He launched an aggressive and vituperative public campaign calling on the new government to hold new elections. The hallmark of the campaign was mass rallies in which he lashed out vituperatively at the government. He called them corrupt, dynastic, incompetent and even “the three stooges.”

That was not sufficient. He went on to lambast the US for removing him from office in yet another “regime change” operation. There’s no shortage of anti-American sentiment and the message resonated instantly with millions.

Using ambiguous language, he began to accuse the army of staying “neutral” in his dispute with the government. Later, he started referring to the army as “the neutrals.”

The rhetoric became more direct as time passed. After Gen Bajwa retired, Imran Khan began to say that he was the man who had forced him out of office. Then he upped the ante and said that Gen Bajwa had prevented him from ending corruption. With zest, he now threw the former army under the bus, blaming him for everything that had gone wrong in his tenure, forgetting that it was Gen Bajwa who had installed him in office.

Imran Khan began saying that he was expecting to be killed and that he had prepared a video which would be released if he was killed, showing who had killed him and why. Later, he stopped mentioning the video and began pointing the finger at “Dirty Harry,” which was the code name for a general who was seeking to kill him.

By dishing out such incendiary rhetoric, Imran’s popularity rose to unprecedented heights. Most of his speeches are short on content and long on vitriol. That was the case in his 25 March speech. A reform agenda came at the end, and was hurriedly presented. As far as the public was concerned, they did not care what he said. They had come just to see him and to be counted.

When he was arrested on 9 May, his followers went on an unprecedented rampage. They attacked the house of the Corps Commander in Lahore and the General Headquarters of the Army in Rawalpindi. Did they not expect the army to retaliate? Were they really so naïve? Perhaps they had been brainwashed by Imran’s rhetoric into thinking they were invincible.

Imran Khan was released on bail a few days later and went on a massive PR campaign through interviews with foreign media such as the BBC in the UK and PBS in the US. He also posted an “address to the nation” on YouTube.

A new phrase has now entered his lexicon: the Reichstag Fire. In 1933, Hitler’s supporters put the German parliament building on fire to seize power. Ironically, Imran Khan has got his facts backwards. His supporters were on par with Hitler’s supporters, since they attacked the army’s institutions, just like Hitler’s supporters attacked the German government’s institutions.

But historical niceties don’t matter to Imran Khan or to his followers. Most of them probably don’t know who Dirty Harry was in the Clint Eastwood movie any more than they understand Hitler’s rise to power or how the US actually carries out regime change.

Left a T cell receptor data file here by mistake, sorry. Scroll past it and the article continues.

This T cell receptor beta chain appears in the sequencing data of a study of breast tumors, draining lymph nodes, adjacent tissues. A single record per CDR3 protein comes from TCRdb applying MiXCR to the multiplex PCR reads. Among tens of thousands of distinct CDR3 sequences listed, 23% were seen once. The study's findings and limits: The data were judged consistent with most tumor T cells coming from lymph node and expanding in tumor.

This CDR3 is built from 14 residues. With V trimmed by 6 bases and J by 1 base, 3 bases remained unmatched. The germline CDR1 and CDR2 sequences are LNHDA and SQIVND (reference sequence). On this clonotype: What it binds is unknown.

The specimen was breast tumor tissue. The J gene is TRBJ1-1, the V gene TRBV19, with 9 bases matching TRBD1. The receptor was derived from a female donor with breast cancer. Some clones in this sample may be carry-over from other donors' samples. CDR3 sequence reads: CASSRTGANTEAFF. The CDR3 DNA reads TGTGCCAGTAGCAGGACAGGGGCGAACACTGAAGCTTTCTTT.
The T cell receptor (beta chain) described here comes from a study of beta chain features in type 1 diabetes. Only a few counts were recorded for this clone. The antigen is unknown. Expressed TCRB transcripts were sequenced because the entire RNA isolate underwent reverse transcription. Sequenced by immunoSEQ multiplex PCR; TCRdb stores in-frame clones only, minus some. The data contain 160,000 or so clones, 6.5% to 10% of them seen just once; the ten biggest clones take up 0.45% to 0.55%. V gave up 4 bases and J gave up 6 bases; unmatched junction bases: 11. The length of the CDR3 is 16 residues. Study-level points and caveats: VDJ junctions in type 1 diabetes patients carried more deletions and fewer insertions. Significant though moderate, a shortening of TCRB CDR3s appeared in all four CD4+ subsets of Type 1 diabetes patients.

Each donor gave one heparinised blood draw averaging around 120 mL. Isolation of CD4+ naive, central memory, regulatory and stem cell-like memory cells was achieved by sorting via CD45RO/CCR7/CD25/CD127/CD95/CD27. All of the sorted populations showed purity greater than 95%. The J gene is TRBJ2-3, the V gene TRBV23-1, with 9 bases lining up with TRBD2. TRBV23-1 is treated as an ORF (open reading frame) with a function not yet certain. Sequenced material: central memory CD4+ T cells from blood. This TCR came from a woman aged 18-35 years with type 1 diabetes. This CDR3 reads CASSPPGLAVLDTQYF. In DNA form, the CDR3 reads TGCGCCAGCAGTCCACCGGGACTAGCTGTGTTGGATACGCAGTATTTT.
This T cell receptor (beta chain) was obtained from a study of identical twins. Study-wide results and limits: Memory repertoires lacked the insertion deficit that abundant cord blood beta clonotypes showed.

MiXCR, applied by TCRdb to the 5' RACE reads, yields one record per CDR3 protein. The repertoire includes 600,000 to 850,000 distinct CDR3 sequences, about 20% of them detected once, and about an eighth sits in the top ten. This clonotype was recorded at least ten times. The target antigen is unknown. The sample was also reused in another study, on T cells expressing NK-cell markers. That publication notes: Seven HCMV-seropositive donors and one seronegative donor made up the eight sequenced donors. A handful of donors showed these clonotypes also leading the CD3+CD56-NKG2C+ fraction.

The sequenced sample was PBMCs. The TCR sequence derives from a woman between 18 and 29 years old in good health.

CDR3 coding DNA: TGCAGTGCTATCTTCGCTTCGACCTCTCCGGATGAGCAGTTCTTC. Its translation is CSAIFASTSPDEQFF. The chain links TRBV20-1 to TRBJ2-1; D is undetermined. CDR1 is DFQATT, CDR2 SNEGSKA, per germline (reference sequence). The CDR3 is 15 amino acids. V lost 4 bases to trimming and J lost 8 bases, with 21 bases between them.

The gloves have come off. Imran Khan is now directly accusing the serving army chief of instigating his downfall by arresting and then releasing his close associates, once they disassociate themselves from his party and quit politics.

Thus far, Imran Khan has stopped short of attacking the army as an organization. He’s just attacking the army chief, hoping to incite a rebellion within the top ranks. Without naming him, he says the army chief is hellbent on instigating his downfall by arresting his close associates and only releasing them after they forswear to quit politics and end their association with PTI.

Imran Khan must know he’s playing with fire. We may be witnessing the last act of a drama which has acquired a distinctly Shakespearean quality. The Economist has written that Imran Khan has lost his battle with the army.

When the King’s party falls out with the King, it’s the party and not the King that loses. In a recent article, Ayesha Siddiqa has astutely observed: “Scenes of people ransacking and torching military buildings or memorabilia are not common in Pakistan, where the armed forces have been the protagonist in power politics for decades. But after all the drama, the Khan saga seems to be moving toward a happy ending for the politically powerful army, popularly referred to as the establishment.”

Imran Khan had a chance to put Pakistan on the right path. But his ego and his unending vilification of his political opponents got in the way. He never accepted the fact that he was incapable of governing a complex country like Pakistan. Contrary to what he said in his speech about leadership at the Oxford Union, he failed to learn from his mistakes nor did he engage in self-criticism.

By his intransigence and pugnacious vocabulary, he ruined not only his own political prospects but also the prospects for democracy in Pakistan. The “genuine freedom” that he spoke tirelessly about seems destined to remain a dream in Pakistan.

Dr. Faruqui is a history buff and the author of Rethinking the National Security of Pakistan, Routledge Revivals, 2020. He tweets at @ahmadfaruqui